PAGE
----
By Malory Davies
Christian Salvesen is backing a takeover bid from French group Norbert Dentressangle that values the business at £254.4m.
There have been suggestions that Dentressangle is over-paying – the price represents an 80 per cent premium over Salvesen’s share price immediately before the bid. However, Salvesen’s interim results for the year to 31 March show an asset value for the business of £262.5m.
The fact that investors have been valuing the business at less than the value of its assets is not simply a result of the struggle it has been having to rebuild the profitability of its transport business. It also reflects the generally poor view that the stock market takes of the third party logistics sector as a whole.
And the fact that members of the Salvesen family are supporting the deal is also highly significant. Family members are thought to own as much as 30 per cent of the company and they have played a key role in blocking bids in the past.
In 1996, Salvesen turned down a bid from Hays which valued it at about £1 billion saying its was difficult to see any industrial logic in the move. The Hays distribution business is now part of Kuehne + Nagel. Salvesen also rejected an approach from TDG in 2004.
Despite the fact that a number of major shareholders, including members of the Salvesen family, have backed the Dentressangle offer, it is not yet a done deal and higher bidder could yet be successful. However, there is a question mark over whether another bidder would be willing to top the Dentressangle offer.
The transport business has been a major cause of Salvesen’s woes in recent years. When Salvesen bought Swift Transport Services in the early 1990s it was seen as a major coup. Swift had a high reputation and Salvesen fought off a strong bid from Exel to secure the deal. The problem is this network operation has historically been focused on manufacturing industry and, as is all too obvious, this has been in steady decline in the UK over the past few years.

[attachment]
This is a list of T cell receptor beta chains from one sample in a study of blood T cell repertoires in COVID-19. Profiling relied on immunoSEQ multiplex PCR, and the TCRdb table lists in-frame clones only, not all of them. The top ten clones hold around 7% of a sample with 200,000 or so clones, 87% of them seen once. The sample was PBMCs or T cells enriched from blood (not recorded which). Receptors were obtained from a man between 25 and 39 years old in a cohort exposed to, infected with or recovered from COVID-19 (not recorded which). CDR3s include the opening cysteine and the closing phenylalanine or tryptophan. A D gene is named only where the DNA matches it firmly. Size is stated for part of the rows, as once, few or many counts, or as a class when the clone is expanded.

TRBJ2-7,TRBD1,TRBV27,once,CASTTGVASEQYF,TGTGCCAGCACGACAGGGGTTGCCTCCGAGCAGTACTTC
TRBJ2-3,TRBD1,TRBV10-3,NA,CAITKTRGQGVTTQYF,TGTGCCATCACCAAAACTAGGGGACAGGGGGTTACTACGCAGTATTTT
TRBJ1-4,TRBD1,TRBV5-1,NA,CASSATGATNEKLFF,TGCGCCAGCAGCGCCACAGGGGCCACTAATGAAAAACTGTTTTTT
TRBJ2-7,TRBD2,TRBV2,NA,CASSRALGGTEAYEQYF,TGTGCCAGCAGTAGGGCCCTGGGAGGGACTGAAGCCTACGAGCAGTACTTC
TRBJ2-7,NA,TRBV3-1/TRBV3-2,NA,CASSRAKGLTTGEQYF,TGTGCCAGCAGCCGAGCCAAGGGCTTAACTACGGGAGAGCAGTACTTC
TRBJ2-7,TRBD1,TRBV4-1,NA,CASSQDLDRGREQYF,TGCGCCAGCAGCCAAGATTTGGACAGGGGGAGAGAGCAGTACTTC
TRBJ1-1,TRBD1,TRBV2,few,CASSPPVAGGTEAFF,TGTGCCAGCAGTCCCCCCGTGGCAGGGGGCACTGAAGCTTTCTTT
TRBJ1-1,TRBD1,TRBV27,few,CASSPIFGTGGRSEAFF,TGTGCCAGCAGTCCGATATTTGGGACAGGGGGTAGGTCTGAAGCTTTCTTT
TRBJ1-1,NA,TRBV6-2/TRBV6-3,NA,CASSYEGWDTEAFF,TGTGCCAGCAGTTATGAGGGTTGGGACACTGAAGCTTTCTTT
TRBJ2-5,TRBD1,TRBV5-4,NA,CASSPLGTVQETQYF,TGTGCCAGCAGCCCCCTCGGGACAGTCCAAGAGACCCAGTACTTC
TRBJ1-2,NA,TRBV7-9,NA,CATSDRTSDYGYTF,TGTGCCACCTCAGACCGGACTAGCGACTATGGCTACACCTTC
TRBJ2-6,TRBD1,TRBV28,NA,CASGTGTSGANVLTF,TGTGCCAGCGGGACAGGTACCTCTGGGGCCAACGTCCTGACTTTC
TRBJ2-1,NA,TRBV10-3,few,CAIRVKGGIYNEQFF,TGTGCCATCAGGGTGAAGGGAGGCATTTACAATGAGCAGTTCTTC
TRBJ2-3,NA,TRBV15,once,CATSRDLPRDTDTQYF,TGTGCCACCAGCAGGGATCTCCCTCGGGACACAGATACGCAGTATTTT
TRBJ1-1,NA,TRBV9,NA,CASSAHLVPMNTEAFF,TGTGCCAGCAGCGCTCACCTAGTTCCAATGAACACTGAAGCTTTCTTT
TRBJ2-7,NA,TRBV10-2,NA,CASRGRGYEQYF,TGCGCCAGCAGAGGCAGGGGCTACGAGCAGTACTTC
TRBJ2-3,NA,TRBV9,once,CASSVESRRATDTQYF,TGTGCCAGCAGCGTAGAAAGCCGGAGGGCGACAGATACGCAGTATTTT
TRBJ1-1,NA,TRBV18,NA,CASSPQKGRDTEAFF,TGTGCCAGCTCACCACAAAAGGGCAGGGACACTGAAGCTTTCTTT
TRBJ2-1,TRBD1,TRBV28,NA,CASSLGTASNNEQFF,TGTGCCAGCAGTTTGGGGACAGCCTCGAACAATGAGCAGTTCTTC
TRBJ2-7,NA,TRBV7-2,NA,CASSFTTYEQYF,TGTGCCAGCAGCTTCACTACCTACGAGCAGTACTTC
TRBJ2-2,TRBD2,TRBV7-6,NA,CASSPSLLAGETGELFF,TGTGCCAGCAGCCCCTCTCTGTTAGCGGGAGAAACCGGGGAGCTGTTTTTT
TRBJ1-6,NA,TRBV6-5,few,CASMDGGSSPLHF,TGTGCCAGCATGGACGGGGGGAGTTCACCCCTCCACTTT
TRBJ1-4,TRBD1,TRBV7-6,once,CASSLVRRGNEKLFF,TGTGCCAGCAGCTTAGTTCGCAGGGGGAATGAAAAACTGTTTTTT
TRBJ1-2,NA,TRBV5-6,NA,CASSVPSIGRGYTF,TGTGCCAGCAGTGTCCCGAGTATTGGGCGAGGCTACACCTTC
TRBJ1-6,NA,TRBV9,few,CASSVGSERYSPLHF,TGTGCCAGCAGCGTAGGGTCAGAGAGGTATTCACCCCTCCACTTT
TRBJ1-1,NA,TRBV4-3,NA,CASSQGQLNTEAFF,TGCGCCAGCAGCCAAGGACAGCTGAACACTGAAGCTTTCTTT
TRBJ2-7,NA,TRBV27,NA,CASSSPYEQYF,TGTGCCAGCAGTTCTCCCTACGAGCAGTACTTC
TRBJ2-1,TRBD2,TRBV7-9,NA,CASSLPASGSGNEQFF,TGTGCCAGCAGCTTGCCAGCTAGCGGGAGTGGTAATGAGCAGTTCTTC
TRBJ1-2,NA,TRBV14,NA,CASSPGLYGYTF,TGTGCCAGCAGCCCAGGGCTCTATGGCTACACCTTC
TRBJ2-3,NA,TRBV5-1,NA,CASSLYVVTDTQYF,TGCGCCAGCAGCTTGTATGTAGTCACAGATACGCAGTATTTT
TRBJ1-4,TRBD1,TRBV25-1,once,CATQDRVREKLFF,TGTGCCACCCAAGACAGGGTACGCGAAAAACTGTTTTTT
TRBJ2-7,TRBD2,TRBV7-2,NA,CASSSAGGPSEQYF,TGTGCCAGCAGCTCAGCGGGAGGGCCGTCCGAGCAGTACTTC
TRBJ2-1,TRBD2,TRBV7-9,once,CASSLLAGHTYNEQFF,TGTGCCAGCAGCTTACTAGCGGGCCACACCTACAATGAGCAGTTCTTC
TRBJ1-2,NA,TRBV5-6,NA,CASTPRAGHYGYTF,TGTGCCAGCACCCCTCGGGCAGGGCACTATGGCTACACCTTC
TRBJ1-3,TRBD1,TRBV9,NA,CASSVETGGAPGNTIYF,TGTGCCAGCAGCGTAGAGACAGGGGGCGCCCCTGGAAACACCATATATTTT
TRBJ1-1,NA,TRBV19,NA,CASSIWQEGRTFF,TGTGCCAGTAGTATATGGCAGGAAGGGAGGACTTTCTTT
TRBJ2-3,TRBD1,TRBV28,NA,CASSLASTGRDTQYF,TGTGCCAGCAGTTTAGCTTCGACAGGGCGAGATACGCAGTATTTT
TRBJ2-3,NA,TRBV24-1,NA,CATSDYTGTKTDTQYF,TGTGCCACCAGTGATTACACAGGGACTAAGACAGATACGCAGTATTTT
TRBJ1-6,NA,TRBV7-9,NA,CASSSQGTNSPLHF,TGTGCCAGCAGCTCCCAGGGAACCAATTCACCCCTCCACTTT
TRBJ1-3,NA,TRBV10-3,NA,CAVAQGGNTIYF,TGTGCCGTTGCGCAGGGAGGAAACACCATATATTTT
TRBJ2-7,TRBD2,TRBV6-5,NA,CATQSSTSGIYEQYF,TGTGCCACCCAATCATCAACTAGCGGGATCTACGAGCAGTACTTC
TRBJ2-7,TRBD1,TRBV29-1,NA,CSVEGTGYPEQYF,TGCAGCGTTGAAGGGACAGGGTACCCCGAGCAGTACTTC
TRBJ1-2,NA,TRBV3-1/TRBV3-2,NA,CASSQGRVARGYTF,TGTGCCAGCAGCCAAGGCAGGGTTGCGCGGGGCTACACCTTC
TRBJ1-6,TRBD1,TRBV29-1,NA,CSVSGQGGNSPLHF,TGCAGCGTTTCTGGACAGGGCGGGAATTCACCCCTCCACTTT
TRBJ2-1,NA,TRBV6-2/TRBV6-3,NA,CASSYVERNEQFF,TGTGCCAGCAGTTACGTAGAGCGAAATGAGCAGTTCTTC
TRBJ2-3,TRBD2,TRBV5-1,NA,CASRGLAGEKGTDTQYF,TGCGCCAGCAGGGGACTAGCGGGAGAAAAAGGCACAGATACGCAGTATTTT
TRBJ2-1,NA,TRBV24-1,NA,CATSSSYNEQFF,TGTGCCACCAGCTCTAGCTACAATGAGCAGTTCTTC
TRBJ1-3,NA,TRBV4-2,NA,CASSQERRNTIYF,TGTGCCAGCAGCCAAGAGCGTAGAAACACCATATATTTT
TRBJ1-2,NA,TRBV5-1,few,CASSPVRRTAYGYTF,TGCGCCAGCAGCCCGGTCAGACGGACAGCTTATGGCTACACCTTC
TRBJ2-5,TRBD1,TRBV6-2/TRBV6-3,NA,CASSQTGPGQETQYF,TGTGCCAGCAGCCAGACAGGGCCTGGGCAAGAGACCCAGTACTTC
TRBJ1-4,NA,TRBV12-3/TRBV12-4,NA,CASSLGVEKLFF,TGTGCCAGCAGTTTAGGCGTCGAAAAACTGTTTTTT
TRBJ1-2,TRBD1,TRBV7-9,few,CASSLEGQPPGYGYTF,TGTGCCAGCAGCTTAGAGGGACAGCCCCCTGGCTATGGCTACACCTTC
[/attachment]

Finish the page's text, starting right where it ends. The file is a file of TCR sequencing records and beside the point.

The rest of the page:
Stewart Oades’ strategy has been to move the focus of the business away from manufacturing and find new markets for its network operations.
Salvesen chairman David Fish said in the interim report: “A new managing director and new management team are working to restore the UK Transport business. Progress during the year was slower than hoped, due in part to a difficult start-up for our national tyre distribution partnership with Goodyear Dunlop. The unplanned start-up costs were a significant factor in the increased losses for the year. As part of the turnaround plan for our UK network business, we are investing in new systems to achieve rapid improvement in operational efficiency. For the longer term, we are investigating options that will require more fundamental infrastructure changes.”
Dentressangle sees the takeover as a major step in its plan to become a major player in the European market. Chief executive Jean-Claude Michel said: “I am convinced that the acquisition of Christian Salvesen will give rise to significant value creation. I am delighted that key shareholders of Christian Salvesen, including certain members of the Salvesen family, and the board of Christian Salvesen have agreed to support our offer. We look forward to working with the employees of Christian Salvesen to provide the highest level of service to our customers.”